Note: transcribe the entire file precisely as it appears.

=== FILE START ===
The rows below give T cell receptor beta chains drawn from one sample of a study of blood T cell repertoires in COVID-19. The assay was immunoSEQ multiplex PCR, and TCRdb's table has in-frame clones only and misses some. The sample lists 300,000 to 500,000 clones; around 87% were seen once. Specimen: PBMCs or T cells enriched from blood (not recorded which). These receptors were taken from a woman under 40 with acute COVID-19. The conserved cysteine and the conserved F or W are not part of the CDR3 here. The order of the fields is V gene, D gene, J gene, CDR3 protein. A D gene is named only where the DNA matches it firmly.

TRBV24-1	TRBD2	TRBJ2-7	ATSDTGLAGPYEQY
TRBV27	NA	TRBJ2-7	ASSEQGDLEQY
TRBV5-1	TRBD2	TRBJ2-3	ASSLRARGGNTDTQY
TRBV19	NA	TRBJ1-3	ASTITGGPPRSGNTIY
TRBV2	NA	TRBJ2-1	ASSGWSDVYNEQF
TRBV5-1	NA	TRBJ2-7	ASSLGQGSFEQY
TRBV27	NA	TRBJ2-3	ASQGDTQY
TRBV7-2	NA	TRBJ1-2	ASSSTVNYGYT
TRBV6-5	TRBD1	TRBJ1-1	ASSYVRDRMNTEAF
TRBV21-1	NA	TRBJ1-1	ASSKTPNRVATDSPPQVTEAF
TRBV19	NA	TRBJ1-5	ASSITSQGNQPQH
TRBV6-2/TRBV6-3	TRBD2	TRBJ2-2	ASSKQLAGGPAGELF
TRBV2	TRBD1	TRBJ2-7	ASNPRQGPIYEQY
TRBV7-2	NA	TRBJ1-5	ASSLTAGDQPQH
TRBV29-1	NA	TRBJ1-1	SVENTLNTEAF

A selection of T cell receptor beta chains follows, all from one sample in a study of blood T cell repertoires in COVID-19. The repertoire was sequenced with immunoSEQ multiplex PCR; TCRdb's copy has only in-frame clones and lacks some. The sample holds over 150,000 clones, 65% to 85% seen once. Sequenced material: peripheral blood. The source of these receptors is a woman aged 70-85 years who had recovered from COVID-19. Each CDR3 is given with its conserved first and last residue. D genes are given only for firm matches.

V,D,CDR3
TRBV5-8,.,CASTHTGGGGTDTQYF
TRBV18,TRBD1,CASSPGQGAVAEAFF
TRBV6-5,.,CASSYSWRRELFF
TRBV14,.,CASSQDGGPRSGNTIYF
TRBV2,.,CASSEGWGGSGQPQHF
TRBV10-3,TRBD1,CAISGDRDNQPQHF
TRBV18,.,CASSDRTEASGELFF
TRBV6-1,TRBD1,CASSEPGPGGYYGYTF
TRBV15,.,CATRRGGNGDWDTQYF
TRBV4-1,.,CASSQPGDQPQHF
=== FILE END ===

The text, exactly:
The rows below give T cell receptor beta chains drawn from one sample of a study of blood T cell repertoires in COVID-19. The assay was immunoSEQ multiplex PCR, and TCRdb's table has in-frame clones only and misses some. The sample lists 300,000 to 500,000 clones; around 87% were seen once. Specimen: PBMCs or T cells enriched from blood (not recorded which). These receptors were taken from a woman under 40 with acute COVID-19. The conserved cysteine and the conserved F or W are not part of the CDR3 here. The order of the fields is V gene, D gene, J gene, CDR3 protein. A D gene is named only where the DNA matches it firmly.

TRBV24-1	TRBD2	TRBJ2-7	ATSDTGLAGPYEQY
TRBV27	NA	TRBJ2-7	ASSEQGDLEQY
TRBV5-1	TRBD2	TRBJ2-3	ASSLRARGGNTDTQY
TRBV19	NA	TRBJ1-3	ASTITGGPPRSGNTIY
TRBV2	NA	TRBJ2-1	ASSGWSDVYNEQF
TRBV5-1	NA	TRBJ2-7	ASSLGQGSFEQY
TRBV27	NA	TRBJ2-3	ASQGDTQY
TRBV7-2	NA	TRBJ1-2	ASSSTVNYGYT
TRBV6-5	TRBD1	TRBJ1-1	ASSYVRDRMNTEAF
TRBV21-1	NA	TRBJ1-1	ASSKTPNRVATDSPPQVTEAF
TRBV19	NA	TRBJ1-5	ASSITSQGNQPQH
TRBV6-2/TRBV6-3	TRBD2	TRBJ2-2	ASSKQLAGGPAGELF
TRBV2	TRBD1	TRBJ2-7	ASNPRQGPIYEQY
TRBV7-2	NA	TRBJ1-5	ASSLTAGDQPQH
TRBV29-1	NA	TRBJ1-1	SVENTLNTEAF

A selection of T cell receptor beta chains follows, all from one sample in a study of blood T cell repertoires in COVID-19. The repertoire was sequenced with immunoSEQ multiplex PCR; TCRdb's copy has only in-frame clones and lacks some. The sample holds over 150,000 clones, 65% to 85% seen once. Sequenced material: peripheral blood. The source of these receptors is a woman aged 70-85 years who had recovered from COVID-19. Each CDR3 is given with its conserved first and last residue. D genes are given only for firm matches.

V,D,CDR3
TRBV5-8,.,CASTHTGGGGTDTQYF
TRBV18,TRBD1,CASSPGQGAVAEAFF
TRBV6-5,.,CASSYSWRRELFF
TRBV14,.,CASSQDGGPRSGNTIYF
TRBV2,.,CASSEGWGGSGQPQHF
TRBV10-3,TRBD1,CAISGDRDNQPQHF
TRBV18,.,CASSDRTEASGELFF
TRBV6-1,TRBD1,CASSEPGPGGYYGYTF
TRBV15,.,CATRRGGNGDWDTQYF
TRBV4-1,.,CASSQPGDQPQHF